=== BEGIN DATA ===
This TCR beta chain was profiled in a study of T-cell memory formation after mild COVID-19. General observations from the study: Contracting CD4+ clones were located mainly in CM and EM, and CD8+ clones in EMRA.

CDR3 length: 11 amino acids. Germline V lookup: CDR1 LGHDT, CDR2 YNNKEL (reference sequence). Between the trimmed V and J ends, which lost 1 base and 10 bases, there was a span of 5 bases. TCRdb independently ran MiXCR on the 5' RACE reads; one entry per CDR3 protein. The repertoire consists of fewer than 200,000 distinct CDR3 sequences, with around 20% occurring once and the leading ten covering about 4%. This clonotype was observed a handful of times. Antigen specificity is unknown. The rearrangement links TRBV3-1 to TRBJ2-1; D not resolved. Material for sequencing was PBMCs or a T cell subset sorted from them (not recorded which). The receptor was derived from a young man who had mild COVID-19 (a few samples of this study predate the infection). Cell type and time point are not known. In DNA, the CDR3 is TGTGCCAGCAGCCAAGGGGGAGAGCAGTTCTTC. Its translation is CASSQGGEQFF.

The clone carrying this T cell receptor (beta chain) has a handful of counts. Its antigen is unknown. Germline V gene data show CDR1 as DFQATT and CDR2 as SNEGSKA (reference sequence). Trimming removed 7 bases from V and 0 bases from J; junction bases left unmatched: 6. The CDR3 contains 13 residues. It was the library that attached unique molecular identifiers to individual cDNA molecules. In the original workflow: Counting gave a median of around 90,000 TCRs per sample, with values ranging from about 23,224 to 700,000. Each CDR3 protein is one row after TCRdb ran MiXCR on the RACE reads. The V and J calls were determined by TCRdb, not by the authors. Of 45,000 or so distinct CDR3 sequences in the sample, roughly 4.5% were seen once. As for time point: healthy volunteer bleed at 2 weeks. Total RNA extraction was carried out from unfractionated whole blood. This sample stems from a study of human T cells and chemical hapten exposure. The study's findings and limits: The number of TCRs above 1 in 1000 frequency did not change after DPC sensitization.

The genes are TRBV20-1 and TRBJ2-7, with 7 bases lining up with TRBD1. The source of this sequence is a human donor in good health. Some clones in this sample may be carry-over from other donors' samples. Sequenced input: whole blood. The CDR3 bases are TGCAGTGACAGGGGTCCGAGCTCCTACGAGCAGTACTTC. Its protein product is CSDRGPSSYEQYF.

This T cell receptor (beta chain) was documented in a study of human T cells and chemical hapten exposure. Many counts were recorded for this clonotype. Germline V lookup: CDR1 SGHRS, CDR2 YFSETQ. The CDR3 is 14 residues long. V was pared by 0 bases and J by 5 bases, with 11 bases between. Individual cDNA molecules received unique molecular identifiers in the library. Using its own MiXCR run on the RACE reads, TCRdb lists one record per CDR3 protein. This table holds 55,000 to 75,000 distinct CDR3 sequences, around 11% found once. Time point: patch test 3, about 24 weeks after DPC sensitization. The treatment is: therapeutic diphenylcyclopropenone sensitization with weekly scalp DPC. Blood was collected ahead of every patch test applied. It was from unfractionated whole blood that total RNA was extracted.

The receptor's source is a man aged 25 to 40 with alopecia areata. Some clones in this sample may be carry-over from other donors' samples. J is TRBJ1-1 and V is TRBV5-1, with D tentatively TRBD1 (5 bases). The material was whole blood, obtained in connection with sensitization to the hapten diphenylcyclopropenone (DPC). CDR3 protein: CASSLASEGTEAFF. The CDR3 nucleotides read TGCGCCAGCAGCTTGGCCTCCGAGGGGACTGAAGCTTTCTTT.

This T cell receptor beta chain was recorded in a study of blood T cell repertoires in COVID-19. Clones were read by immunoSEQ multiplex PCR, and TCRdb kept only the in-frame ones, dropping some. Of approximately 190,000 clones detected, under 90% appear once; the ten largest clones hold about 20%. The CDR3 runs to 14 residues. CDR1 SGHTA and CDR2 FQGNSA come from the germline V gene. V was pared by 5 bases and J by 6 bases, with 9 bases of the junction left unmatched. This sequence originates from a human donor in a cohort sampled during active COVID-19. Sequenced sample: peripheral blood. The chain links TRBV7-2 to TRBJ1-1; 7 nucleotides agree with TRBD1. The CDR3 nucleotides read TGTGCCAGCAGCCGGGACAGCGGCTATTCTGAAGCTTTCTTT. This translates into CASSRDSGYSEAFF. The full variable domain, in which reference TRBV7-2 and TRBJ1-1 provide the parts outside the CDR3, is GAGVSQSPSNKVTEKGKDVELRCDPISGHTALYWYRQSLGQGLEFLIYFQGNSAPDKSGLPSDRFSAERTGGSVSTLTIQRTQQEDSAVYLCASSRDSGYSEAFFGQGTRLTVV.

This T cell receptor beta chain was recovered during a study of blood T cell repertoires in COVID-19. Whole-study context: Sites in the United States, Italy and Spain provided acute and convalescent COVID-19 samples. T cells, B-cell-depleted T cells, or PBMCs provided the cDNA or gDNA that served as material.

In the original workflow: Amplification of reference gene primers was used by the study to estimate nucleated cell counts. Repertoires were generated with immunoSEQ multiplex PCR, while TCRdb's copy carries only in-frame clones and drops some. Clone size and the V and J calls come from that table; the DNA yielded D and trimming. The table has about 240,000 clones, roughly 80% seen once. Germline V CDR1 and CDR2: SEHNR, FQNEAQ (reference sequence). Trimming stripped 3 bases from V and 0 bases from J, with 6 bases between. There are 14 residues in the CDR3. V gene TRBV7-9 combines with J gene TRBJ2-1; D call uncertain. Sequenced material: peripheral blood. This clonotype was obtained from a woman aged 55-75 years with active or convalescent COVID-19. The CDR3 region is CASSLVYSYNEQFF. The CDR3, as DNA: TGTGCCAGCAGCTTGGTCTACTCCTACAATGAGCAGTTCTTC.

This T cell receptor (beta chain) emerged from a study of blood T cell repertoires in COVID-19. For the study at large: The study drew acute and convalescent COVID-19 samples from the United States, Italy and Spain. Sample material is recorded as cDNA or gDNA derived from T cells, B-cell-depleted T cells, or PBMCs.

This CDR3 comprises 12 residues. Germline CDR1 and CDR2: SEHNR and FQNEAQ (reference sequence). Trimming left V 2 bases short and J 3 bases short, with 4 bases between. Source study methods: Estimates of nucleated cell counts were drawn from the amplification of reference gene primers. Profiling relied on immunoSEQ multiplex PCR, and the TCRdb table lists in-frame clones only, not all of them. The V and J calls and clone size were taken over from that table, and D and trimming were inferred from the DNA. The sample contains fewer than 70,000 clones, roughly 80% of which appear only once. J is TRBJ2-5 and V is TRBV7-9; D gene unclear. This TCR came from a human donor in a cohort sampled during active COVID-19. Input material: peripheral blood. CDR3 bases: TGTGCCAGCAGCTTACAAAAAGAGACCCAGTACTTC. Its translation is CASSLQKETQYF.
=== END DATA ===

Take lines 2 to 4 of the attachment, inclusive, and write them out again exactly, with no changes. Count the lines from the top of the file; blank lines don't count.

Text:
CDR3 length: 11 amino acids. Germline V lookup: CDR1 LGHDT, CDR2 YNNKEL (reference sequence). Between the trimmed V and J ends, which lost 1 base and 10 bases, there was a span of 5 bases. TCRdb independently ran MiXCR on the 5' RACE reads; one entry per CDR3 protein. The repertoire consists of fewer than 200,000 distinct CDR3 sequences, with around 20% occurring once and the leading ten covering about 4%. This clonotype was observed a handful of times. Antigen specificity is unknown. The rearrangement links TRBV3-1 to TRBJ2-1; D not resolved. Material for sequencing was PBMCs or a T cell subset sorted from them (not recorded which). The receptor was derived from a young man who had mild COVID-19 (a few samples of this study predate the infection). Cell type and time point are not known. In DNA, the CDR3 is TGTGCCAGCAGCCAAGGGGGAGAGCAGTTCTTC. Its translation is CASSQGGEQFF.

The clone carrying this T cell receptor (beta chain) has a handful of counts. Its antigen is unknown. Germline V gene data show CDR1 as DFQATT and CDR2 as SNEGSKA (reference sequence). Trimming removed 7 bases from V and 0 bases from J; junction bases left unmatched: 6. The CDR3 contains 13 residues. It was the library that attached unique molecular identifiers to individual cDNA molecules. In the original workflow: Counting gave a median of around 90,000 TCRs per sample, with values ranging from about 23,224 to 700,000. Each CDR3 protein is one row after TCRdb ran MiXCR on the RACE reads. The V and J calls were determined by TCRdb, not by the authors. Of 45,000 or so distinct CDR3 sequences in the sample, roughly 4.5% were seen once. As for time point: healthy volunteer bleed at 2 weeks. Total RNA extraction was carried out from unfractionated whole blood. This sample stems from a study of human T cells and chemical hapten exposure. The study's findings and limits: The number of TCRs above 1 in 1000 frequency did not change after DPC sensitization.

The genes are TRBV20-1 and TRBJ2-7, with 7 bases lining up with TRBD1. The source of this sequence is a human donor in good health. Some clones in this sample may be carry-over from other donors' samples. Sequenced input: whole blood. The CDR3 bases are TGCAGTGACAGGGGTCCGAGCTCCTACGAGCAGTACTTC. Its protein product is CSDRGPSSYEQYF.